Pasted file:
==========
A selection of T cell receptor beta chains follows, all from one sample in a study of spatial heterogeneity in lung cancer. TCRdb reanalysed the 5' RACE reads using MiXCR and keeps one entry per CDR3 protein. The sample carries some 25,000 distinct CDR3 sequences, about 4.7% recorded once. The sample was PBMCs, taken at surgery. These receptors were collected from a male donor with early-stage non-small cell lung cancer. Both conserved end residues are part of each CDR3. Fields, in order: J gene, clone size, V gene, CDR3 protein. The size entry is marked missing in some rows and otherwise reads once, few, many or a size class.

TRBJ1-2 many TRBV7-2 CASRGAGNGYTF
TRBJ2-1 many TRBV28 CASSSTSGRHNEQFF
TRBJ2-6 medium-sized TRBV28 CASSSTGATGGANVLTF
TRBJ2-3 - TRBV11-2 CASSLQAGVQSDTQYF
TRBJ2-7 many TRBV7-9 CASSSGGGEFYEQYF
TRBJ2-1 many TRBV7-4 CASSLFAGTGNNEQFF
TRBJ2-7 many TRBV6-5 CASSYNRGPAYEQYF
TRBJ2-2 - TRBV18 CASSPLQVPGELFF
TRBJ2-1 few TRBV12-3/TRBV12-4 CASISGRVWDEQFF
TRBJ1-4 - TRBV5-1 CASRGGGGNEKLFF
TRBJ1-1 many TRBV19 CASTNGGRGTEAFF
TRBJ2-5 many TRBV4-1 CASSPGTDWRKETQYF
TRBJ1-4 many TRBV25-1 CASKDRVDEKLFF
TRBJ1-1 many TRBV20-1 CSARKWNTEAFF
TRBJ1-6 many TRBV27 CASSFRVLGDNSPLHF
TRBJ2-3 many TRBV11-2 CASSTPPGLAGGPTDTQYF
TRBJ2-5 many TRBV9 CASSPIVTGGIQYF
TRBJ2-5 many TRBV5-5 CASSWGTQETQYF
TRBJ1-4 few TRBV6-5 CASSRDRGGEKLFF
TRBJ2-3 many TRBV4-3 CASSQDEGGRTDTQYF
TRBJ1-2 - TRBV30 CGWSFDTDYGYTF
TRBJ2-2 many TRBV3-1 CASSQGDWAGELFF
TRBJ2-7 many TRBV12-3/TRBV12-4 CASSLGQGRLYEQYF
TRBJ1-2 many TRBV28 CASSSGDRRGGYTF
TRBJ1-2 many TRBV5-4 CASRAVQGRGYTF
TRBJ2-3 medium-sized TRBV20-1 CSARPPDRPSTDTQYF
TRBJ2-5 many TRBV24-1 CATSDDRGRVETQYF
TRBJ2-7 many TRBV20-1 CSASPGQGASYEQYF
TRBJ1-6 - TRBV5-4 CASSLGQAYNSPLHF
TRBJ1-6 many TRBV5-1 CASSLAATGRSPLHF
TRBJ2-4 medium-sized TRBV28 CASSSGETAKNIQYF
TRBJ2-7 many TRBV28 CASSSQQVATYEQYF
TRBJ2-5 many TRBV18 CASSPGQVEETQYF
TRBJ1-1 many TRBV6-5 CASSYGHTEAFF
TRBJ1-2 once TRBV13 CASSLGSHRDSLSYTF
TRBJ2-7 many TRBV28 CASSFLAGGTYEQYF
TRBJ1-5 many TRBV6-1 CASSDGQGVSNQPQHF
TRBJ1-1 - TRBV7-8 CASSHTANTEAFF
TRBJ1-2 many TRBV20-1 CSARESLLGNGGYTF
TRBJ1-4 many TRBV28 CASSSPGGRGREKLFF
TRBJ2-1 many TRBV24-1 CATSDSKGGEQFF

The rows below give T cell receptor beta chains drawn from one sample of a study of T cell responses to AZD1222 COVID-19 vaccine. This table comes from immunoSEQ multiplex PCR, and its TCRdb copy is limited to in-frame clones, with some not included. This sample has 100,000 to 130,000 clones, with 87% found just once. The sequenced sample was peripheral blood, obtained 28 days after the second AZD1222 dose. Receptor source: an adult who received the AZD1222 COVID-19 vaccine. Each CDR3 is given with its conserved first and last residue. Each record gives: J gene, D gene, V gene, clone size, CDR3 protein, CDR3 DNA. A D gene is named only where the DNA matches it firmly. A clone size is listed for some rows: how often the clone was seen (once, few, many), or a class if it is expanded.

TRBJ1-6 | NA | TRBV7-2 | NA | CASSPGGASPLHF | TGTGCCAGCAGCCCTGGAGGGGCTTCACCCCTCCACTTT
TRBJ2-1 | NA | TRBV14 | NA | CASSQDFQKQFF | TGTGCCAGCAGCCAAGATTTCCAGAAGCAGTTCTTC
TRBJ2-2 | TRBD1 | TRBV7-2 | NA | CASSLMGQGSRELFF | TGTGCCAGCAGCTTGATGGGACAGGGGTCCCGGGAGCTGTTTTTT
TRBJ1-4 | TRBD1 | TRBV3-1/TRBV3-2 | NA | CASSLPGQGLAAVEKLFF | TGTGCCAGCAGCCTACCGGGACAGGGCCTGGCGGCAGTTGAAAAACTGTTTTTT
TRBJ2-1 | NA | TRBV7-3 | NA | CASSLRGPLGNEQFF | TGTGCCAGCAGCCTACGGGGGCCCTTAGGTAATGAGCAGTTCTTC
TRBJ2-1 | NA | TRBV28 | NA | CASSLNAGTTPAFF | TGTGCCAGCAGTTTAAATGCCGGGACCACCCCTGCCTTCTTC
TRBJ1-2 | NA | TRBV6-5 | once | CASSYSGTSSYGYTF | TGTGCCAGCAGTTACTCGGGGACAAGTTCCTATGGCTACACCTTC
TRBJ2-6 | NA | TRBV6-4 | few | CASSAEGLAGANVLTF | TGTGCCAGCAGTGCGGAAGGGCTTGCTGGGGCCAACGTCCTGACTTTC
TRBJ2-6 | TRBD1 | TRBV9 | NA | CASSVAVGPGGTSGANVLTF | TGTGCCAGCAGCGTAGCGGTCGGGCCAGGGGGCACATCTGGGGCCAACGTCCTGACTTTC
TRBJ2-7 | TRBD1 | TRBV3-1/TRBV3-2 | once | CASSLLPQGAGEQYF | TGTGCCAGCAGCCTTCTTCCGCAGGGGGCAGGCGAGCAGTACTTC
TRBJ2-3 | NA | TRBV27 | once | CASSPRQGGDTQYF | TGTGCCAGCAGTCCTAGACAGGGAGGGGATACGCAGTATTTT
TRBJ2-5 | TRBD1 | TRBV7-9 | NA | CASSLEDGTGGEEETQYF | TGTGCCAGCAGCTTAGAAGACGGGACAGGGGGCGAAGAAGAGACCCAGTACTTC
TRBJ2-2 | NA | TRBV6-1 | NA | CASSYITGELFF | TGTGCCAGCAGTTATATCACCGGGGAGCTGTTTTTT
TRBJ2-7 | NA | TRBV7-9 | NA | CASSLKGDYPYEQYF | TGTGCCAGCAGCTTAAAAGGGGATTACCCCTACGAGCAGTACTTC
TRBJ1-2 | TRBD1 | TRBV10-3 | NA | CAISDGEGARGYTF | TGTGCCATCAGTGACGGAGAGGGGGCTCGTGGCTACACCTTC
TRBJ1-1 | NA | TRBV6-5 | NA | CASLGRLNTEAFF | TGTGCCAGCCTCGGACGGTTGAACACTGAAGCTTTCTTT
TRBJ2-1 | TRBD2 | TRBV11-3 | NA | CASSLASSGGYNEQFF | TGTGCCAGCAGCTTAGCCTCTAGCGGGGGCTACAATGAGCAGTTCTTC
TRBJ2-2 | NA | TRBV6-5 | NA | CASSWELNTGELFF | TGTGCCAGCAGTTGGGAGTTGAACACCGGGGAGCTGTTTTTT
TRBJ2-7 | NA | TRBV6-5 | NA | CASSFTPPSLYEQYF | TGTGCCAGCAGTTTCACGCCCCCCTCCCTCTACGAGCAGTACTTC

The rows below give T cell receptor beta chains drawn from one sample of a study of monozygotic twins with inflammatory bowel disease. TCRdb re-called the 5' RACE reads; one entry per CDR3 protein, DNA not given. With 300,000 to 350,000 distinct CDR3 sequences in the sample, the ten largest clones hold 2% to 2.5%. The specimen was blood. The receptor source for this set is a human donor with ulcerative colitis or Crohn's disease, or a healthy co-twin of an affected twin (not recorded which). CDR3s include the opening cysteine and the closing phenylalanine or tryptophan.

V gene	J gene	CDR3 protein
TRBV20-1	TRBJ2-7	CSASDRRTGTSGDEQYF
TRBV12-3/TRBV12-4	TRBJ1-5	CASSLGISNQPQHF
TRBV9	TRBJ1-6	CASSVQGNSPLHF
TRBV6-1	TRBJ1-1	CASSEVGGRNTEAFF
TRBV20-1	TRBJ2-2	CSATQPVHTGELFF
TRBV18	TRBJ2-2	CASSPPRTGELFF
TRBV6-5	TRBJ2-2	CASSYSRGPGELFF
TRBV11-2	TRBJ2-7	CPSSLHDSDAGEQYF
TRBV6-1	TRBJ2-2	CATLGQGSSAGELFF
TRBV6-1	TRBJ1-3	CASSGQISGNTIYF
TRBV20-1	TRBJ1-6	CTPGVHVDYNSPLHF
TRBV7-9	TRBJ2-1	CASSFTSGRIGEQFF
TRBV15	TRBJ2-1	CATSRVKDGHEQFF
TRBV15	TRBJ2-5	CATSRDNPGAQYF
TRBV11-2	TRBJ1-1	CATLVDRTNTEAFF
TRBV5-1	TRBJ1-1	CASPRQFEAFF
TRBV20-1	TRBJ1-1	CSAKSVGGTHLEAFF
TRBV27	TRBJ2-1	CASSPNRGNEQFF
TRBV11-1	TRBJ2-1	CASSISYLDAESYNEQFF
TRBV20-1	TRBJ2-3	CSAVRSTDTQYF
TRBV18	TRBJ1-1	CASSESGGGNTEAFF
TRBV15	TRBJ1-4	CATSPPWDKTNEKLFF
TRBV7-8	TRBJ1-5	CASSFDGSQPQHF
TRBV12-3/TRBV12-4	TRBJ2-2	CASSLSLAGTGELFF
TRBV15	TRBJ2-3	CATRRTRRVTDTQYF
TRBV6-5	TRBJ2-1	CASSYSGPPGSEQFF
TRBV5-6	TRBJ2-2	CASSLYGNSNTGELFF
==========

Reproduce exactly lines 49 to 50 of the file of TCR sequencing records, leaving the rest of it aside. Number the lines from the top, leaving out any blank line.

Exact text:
TRBJ2-1 | NA | TRBV28 | NA | CASSLNAGTTPAFF | TGTGCCAGCAGTTTAAATGCCGGGACCACCCCTGCCTTCTTC
TRBJ1-2 | NA | TRBV6-5 | once | CASSYSGTSSYGYTF | TGTGCCAGCAGTTACTCGGGGACAAGTTCCTATGGCTACACCTTC